Bradley, Gore Exchange Shots on Education
July 7, 2008
(CNSNews.com) - Vice President Al Gore Wednesday announced a "Universal Preschool Plan" that he says will invest in a new partnership between the federal government and the states to bring preschool within the reach of every family that chooses it for their children. But fellow Democratic contender Bill Bradley isn't buying it.
Gore plans to pay for his plan as part of his $115 billion Education Reform Trust Fund. He would devote $50 billion of the budget surplus over the next decade to make his preschool goal a reality.
Gore would make "incentive grants" available to every state that guarantees access for all 4-year old children. While not calling on all parents to participate, Gore's plan would provide universal access to pre-school for all children whose parents want it. When combined with state matching funds, Gore's new block grant program would provide enough funding to offer access to pre-school for all 4-year olds.
In states where pre-school becomes universally available, the federal funds could be devoted to children aged 3 and younger, or to create year round full-day or multi-year programs for targeted communities and families.
Gore believes his pre-school initiative places "a strong emphasis on flexibility for states and offers choice for parents." The states could use this funding to create and support pre-schools in a variety of community based settings, such as schools, recreation centers, child-care and Head Start centers.
Gore's opponent for the Democratic presidential nomination, former senator Bill Bradley thinks Gore's proposal "isn't universal, isn't revolutionary, but is a voucher."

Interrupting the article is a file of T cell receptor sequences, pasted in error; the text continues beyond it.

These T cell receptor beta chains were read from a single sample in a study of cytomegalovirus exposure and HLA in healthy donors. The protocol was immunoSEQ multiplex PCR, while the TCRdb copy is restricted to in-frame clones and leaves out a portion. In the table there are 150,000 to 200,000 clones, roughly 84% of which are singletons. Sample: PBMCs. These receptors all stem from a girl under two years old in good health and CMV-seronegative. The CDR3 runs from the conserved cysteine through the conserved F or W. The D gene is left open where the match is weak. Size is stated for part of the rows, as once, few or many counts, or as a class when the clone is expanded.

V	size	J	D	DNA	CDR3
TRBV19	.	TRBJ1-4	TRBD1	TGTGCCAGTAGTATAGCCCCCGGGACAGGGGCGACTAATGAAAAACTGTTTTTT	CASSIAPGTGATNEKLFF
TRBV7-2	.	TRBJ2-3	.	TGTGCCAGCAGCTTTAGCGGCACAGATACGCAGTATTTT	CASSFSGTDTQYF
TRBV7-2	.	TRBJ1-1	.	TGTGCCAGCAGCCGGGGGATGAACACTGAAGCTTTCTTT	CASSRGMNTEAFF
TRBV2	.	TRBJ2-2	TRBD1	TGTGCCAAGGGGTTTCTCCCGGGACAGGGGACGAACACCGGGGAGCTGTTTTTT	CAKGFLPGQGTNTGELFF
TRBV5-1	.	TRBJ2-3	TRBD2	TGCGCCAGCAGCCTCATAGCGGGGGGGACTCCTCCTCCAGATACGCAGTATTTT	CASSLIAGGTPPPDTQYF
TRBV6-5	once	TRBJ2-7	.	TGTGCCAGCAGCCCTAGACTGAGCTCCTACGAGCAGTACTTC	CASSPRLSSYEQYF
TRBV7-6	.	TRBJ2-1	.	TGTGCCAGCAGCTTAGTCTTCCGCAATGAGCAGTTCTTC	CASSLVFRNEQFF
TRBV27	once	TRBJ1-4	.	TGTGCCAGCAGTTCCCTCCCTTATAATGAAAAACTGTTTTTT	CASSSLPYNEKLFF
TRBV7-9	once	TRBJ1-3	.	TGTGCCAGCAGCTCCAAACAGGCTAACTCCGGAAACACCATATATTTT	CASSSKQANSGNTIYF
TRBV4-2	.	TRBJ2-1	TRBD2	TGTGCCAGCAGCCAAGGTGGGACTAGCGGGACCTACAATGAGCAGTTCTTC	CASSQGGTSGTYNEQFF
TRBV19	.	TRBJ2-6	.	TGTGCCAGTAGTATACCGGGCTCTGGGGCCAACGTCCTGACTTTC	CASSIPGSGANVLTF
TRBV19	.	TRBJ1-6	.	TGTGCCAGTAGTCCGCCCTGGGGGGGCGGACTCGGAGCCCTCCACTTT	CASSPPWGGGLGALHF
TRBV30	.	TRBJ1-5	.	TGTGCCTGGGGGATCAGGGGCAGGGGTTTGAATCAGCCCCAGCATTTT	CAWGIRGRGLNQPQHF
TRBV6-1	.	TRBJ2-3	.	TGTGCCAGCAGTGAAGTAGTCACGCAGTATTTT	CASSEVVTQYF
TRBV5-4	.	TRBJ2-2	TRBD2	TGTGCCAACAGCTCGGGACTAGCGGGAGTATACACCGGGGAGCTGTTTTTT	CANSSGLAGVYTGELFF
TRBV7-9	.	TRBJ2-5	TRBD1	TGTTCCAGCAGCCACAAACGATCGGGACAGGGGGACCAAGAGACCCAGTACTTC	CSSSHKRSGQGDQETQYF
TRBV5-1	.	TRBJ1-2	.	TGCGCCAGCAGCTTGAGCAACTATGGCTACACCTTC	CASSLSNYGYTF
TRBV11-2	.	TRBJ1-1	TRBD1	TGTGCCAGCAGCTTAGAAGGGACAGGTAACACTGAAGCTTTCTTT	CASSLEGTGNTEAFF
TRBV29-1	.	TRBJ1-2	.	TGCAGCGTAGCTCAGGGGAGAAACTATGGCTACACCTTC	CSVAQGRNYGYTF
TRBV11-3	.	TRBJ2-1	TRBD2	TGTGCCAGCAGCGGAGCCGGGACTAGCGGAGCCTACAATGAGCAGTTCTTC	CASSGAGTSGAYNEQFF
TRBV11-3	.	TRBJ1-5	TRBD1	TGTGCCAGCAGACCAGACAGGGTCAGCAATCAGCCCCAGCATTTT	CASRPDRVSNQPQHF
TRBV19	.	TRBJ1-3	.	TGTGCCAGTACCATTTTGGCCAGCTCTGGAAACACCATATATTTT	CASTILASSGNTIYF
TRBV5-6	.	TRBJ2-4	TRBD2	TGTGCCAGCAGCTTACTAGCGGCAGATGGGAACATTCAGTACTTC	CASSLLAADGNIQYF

In a statement, Bradley said, "Al Gore doesn't provide preschool for everyone. Gore's preschool program is based on vouchers, or spending public money on private schools. Under Gore's plan, parents are allowed to spend public money to enroll their child in a program run by a religious or private organization."
Bradley also has doubts that Gore's preschool plan would bring about revolutionary change.
"Promising to enroll 75 percent of 4-year olds is not exactly revolutionary. 64 percent of all 4-year olds are already enrolled in preprimary education. Al Gore would spend $50 billion to enroll an additional 11 percent of the nation's 4-year olds in preschool, " Bradley said.
Bradley also said, "Improving public education is critical. But it's also critical that we have leaders who keep their promises. Keeping a promise means being honest about what it will cost to get it done."
Gore's campaign was quick to respond to Bradley's comments. Chris Lehane, spokesperson for Gore 2000, said, "Today, the Bradley campaign showed us once again that it is Al Gore and not Bill Bradley [who has] the big ideas on education. It is unfortunate that Bill Bradley has introduced only incremental and timid proposals to address education. . . . . Bill Bradley has yet to put forth a comprehensive plan to address the needs of America's children. In fact, he has an 18 year record of supporting vouchers and tax credits that take away funds from public schools."